Unreliable market prices for agricultural produces.
Source: NDC Medium Term Expenditure Framework (MTEF) 2012
SWOT analysis of NDC
Existing Non -Governmental Organizations (NGOs), Institutions and International organization for supporting the district.
Financial support from external donors. .
Availability of huge number of indigenous livestock and fertile land.
Availability of enough labour force.
Plenty of natural resources like forest resources and mineral and wildlife.
Growing culture of community contribution to development activities.
Presence of various education
(Learning) and research Institutions.
Presence of Microfinance Institute to provide credit facilities to farmers
Presence of supportive private sectors such as stockist, NGOs
Expanding access to market opportunities (due to improvement in roads networks)
Presence of telecommunication networks such as Airtel, Tigo, Zantel, Tanzania
Telecommunications Company Limited (TTCL) and Vodacom and Internetservices
Prevalence of agriculture, livestock and human diseases including HIV/AIDS.
Adverse weather conditions (Frequent droughts).
Entrenched social and cultural practices.
Widespread of gender inequalities due to complex socio-cultural factors.
Source: NDC Medium Term Expenditure Framework (MTEF) 2012
1.2 Background information of the problem
This research intends to gain deeper understanding about how budgeting and budgetary control relate to Local Government Authorities (LGA's) performance. LGAs can make a significant contribution to the public welfare through the execution of government policies and the delivery of public services that are important to the people living in certain locality. LGAs special economic advantage lies in the nearness of the community to the decision makers and administrators of the programs that provide services. Local government has the potential to be the most transparent and answerable level of government in providing services to the community. Strong LGAs fiscal administration enhances full realization of local programs as the citizen welfare are reflected in local programs; so that policies are conducted in a fiscally sustainable way; and so that resources are not lost through inefficient, ineffective, wasteful, or corrupt operations. The potential of responsiveness to the citizenry means little if resources intended to provide services slip into the pockets of politicians and bureaucrats (Shah 2007). Annual budgets for LGAs in Tanzania from domestic sources and grants in total exceed one trillion shillings (Tanzania National Audit Office (TNAO) 2010).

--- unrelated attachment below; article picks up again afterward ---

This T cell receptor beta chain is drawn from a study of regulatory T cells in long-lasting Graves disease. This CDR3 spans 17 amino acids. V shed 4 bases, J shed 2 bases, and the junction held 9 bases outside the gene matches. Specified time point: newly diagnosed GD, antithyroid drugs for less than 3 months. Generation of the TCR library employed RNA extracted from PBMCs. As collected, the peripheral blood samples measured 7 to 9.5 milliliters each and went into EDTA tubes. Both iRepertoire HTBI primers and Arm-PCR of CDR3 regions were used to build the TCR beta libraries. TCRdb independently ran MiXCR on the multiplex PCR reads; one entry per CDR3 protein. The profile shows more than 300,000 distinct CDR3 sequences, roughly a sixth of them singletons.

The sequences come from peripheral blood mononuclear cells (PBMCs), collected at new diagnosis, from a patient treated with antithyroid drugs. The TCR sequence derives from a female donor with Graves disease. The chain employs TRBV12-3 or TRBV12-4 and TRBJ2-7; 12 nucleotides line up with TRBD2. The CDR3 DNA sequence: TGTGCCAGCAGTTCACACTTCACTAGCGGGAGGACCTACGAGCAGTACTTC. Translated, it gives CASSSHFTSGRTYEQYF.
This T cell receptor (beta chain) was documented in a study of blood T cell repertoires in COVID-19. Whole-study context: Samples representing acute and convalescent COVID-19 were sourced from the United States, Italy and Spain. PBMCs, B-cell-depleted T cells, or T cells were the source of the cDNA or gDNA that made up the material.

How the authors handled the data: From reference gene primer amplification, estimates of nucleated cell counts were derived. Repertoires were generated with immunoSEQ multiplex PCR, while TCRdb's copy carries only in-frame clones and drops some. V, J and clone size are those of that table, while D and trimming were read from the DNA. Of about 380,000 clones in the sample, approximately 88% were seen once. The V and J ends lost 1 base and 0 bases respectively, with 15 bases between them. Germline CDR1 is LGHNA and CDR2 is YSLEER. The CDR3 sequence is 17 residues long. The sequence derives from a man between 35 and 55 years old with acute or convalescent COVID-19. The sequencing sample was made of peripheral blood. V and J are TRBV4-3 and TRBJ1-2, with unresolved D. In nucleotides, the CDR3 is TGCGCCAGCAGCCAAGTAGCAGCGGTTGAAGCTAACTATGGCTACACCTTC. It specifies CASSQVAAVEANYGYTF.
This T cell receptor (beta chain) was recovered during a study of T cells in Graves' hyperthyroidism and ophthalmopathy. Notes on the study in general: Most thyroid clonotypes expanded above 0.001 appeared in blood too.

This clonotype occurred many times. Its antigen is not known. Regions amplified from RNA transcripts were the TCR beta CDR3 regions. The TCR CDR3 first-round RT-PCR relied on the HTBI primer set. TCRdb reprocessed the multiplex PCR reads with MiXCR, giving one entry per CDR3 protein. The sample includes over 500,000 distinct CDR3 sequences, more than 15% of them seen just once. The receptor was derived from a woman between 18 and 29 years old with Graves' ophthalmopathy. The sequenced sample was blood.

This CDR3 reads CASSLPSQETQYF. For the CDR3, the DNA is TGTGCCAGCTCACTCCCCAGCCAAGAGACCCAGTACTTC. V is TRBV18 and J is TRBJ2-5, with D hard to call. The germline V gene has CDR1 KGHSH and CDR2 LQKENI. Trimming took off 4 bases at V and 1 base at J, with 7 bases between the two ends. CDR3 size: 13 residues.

Most of the LGAs are practicing balanced budget which requires close budgetary control. Effective budgeting and budgetary controls are means to proper usage of allocated funds by the central government to the council towards development of the council in question. Effective budgeting and effective level of budgetary control arrangement depend upon a coordinated and efficient system of planning and control of operations. Coordinated and efficient system of budgeting and budgetary control ensures monitoring and execution of planned activities and provides directions and guidance to the council officials and other stakeholders on service delivery during the fiscal year.
In many LGAs; auditing reports have shown budget variances which contribute to poor performance due to lack of proper follow up of budgeting and effective level of budgetary control, embezzlement and haphazard reallocations.
In this study, the researcher analyzes the budgeting process and budgetary control in relation to local government performance for Nachingwea District Council and to examine the links between budgeting, budgetary control and performance.
In discharging their duties, every LGA is charged with the responsibility of passing a detailed budget of the estimates of the amounts expected to be received and expected to be paid by the LGA during the financial year not less than two months before the beginning of every financial year. Every LGA is required to presents the budget performance schedules which compare actual expenditure/income with approved budget as supplementary information to the financial statements.
Budgeting and Budgetary control practices is an important tools of management control and performances measure. It is an important component of improving Local Government performance and comparing current performance with expected performance with the view of attaining equilibrium. In the conduct of the day to day activities of Local Government Authorities, effective budgeting and budgeting control must be the key operating procedure which has to be prioritized. Budgeting and budgetary control has been practiced in LGAs for years but general public and stake holders are increasingly being dissatisfied by the way these councils are run. The LGAs are not only criticized for lack of proper control budget but also for the ill-conceived procedure for planning the expenditure and revenue.